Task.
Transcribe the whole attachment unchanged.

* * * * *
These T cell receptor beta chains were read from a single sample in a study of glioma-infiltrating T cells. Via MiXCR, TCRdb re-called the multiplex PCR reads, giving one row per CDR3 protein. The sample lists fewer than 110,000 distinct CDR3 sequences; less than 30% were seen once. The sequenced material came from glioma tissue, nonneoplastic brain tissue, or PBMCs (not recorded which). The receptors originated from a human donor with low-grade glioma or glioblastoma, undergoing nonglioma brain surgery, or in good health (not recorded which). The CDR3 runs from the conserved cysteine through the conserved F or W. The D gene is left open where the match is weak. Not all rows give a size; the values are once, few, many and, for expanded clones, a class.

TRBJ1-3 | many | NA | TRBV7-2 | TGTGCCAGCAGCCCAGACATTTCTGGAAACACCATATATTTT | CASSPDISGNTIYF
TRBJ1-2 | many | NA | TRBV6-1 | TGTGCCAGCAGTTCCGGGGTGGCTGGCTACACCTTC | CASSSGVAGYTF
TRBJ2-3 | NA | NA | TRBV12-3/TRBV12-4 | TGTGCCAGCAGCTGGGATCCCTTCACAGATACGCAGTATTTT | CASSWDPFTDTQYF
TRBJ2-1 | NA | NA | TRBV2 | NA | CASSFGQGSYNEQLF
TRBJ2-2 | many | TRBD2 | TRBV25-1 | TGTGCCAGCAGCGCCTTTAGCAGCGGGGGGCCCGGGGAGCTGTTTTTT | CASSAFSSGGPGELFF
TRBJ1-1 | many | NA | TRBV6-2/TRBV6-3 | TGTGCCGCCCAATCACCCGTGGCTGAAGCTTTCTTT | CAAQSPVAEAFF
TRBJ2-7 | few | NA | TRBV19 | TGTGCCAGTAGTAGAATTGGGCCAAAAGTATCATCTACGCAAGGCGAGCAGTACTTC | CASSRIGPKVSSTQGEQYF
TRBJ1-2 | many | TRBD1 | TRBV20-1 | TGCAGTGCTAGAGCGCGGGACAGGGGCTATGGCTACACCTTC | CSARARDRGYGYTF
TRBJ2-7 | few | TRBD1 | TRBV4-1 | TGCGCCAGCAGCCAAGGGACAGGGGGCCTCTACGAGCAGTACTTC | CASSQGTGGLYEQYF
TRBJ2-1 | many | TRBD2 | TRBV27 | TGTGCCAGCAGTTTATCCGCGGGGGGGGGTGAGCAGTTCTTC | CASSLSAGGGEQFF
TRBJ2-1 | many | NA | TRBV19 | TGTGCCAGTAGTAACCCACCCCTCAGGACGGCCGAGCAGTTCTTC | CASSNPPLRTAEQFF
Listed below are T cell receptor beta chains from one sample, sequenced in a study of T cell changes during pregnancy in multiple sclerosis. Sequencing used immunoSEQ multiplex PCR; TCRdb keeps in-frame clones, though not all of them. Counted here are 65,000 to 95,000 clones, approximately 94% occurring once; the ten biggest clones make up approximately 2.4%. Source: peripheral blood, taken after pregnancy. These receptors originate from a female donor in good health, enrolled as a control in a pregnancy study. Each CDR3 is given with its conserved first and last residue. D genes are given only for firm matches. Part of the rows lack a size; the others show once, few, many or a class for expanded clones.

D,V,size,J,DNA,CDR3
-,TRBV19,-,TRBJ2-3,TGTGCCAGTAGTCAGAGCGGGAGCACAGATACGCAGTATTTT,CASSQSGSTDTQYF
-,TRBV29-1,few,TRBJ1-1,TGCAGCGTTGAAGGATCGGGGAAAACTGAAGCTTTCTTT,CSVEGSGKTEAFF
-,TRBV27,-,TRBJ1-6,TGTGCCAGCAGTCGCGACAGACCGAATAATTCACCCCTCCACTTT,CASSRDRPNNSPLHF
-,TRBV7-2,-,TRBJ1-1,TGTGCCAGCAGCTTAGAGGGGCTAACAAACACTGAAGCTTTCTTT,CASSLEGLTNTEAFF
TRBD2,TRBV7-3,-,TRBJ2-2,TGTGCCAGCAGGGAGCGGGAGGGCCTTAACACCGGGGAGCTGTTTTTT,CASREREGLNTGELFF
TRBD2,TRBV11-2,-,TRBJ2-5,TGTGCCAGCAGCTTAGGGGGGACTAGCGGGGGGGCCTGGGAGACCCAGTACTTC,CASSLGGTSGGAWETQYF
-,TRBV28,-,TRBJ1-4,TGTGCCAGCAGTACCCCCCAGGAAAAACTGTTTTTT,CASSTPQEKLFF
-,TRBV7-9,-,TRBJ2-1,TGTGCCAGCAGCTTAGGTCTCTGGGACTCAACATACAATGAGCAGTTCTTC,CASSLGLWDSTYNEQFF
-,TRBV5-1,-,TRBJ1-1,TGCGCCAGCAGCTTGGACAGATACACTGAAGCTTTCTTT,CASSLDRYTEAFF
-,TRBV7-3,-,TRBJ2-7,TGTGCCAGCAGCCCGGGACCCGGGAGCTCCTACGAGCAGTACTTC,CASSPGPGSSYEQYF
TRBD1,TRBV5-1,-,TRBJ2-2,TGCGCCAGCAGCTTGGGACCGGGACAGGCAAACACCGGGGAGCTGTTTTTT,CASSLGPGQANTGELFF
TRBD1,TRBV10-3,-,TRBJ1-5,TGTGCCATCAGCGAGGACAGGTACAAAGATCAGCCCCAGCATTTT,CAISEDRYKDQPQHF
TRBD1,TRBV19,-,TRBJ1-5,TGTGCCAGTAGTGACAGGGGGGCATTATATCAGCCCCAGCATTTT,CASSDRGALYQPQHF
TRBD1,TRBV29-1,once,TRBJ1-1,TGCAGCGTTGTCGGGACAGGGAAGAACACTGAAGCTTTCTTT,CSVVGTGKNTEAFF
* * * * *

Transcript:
These T cell receptor beta chains were read from a single sample in a study of glioma-infiltrating T cells. Via MiXCR, TCRdb re-called the multiplex PCR reads, giving one row per CDR3 protein. The sample lists fewer than 110,000 distinct CDR3 sequences; less than 30% were seen once. The sequenced material came from glioma tissue, nonneoplastic brain tissue, or PBMCs (not recorded which). The receptors originated from a human donor with low-grade glioma or glioblastoma, undergoing nonglioma brain surgery, or in good health (not recorded which). The CDR3 runs from the conserved cysteine through the conserved F or W. The D gene is left open where the match is weak. Not all rows give a size; the values are once, few, many and, for expanded clones, a class.

TRBJ1-3 | many | NA | TRBV7-2 | TGTGCCAGCAGCCCAGACATTTCTGGAAACACCATATATTTT | CASSPDISGNTIYF
TRBJ1-2 | many | NA | TRBV6-1 | TGTGCCAGCAGTTCCGGGGTGGCTGGCTACACCTTC | CASSSGVAGYTF
TRBJ2-3 | NA | NA | TRBV12-3/TRBV12-4 | TGTGCCAGCAGCTGGGATCCCTTCACAGATACGCAGTATTTT | CASSWDPFTDTQYF
TRBJ2-1 | NA | NA | TRBV2 | NA | CASSFGQGSYNEQLF
TRBJ2-2 | many | TRBD2 | TRBV25-1 | TGTGCCAGCAGCGCCTTTAGCAGCGGGGGGCCCGGGGAGCTGTTTTTT | CASSAFSSGGPGELFF
TRBJ1-1 | many | NA | TRBV6-2/TRBV6-3 | TGTGCCGCCCAATCACCCGTGGCTGAAGCTTTCTTT | CAAQSPVAEAFF
TRBJ2-7 | few | NA | TRBV19 | TGTGCCAGTAGTAGAATTGGGCCAAAAGTATCATCTACGCAAGGCGAGCAGTACTTC | CASSRIGPKVSSTQGEQYF
TRBJ1-2 | many | TRBD1 | TRBV20-1 | TGCAGTGCTAGAGCGCGGGACAGGGGCTATGGCTACACCTTC | CSARARDRGYGYTF
TRBJ2-7 | few | TRBD1 | TRBV4-1 | TGCGCCAGCAGCCAAGGGACAGGGGGCCTCTACGAGCAGTACTTC | CASSQGTGGLYEQYF
TRBJ2-1 | many | TRBD2 | TRBV27 | TGTGCCAGCAGTTTATCCGCGGGGGGGGGTGAGCAGTTCTTC | CASSLSAGGGEQFF
TRBJ2-1 | many | NA | TRBV19 | TGTGCCAGTAGTAACCCACCCCTCAGGACGGCCGAGCAGTTCTTC | CASSNPPLRTAEQFF
Listed below are T cell receptor beta chains from one sample, sequenced in a study of T cell changes during pregnancy in multiple sclerosis. Sequencing used immunoSEQ multiplex PCR; TCRdb keeps in-frame clones, though not all of them. Counted here are 65,000 to 95,000 clones, approximately 94% occurring once; the ten biggest clones make up approximately 2.4%. Source: peripheral blood, taken after pregnancy. These receptors originate from a female donor in good health, enrolled as a control in a pregnancy study. Each CDR3 is given with its conserved first and last residue. D genes are given only for firm matches. Part of the rows lack a size; the others show once, few, many or a class for expanded clones.

D,V,size,J,DNA,CDR3
-,TRBV19,-,TRBJ2-3,TGTGCCAGTAGTCAGAGCGGGAGCACAGATACGCAGTATTTT,CASSQSGSTDTQYF
-,TRBV29-1,few,TRBJ1-1,TGCAGCGTTGAAGGATCGGGGAAAACTGAAGCTTTCTTT,CSVEGSGKTEAFF
-,TRBV27,-,TRBJ1-6,TGTGCCAGCAGTCGCGACAGACCGAATAATTCACCCCTCCACTTT,CASSRDRPNNSPLHF
-,TRBV7-2,-,TRBJ1-1,TGTGCCAGCAGCTTAGAGGGGCTAACAAACACTGAAGCTTTCTTT,CASSLEGLTNTEAFF
TRBD2,TRBV7-3,-,TRBJ2-2,TGTGCCAGCAGGGAGCGGGAGGGCCTTAACACCGGGGAGCTGTTTTTT,CASREREGLNTGELFF
TRBD2,TRBV11-2,-,TRBJ2-5,TGTGCCAGCAGCTTAGGGGGGACTAGCGGGGGGGCCTGGGAGACCCAGTACTTC,CASSLGGTSGGAWETQYF
-,TRBV28,-,TRBJ1-4,TGTGCCAGCAGTACCCCCCAGGAAAAACTGTTTTTT,CASSTPQEKLFF
-,TRBV7-9,-,TRBJ2-1,TGTGCCAGCAGCTTAGGTCTCTGGGACTCAACATACAATGAGCAGTTCTTC,CASSLGLWDSTYNEQFF
-,TRBV5-1,-,TRBJ1-1,TGCGCCAGCAGCTTGGACAGATACACTGAAGCTTTCTTT,CASSLDRYTEAFF
-,TRBV7-3,-,TRBJ2-7,TGTGCCAGCAGCCCGGGACCCGGGAGCTCCTACGAGCAGTACTTC,CASSPGPGSSYEQYF
TRBD1,TRBV5-1,-,TRBJ2-2,TGCGCCAGCAGCTTGGGACCGGGACAGGCAAACACCGGGGAGCTGTTTTTT,CASSLGPGQANTGELFF
TRBD1,TRBV10-3,-,TRBJ1-5,TGTGCCATCAGCGAGGACAGGTACAAAGATCAGCCCCAGCATTTT,CAISEDRYKDQPQHF
TRBD1,TRBV19,-,TRBJ1-5,TGTGCCAGTAGTGACAGGGGGGCATTATATCAGCCCCAGCATTTT,CASSDRGALYQPQHF
TRBD1,TRBV29-1,once,TRBJ1-1,TGCAGCGTTGTCGGGACAGGGAAGAACACTGAAGCTTTCTTT,CSVVGTGKNTEAFF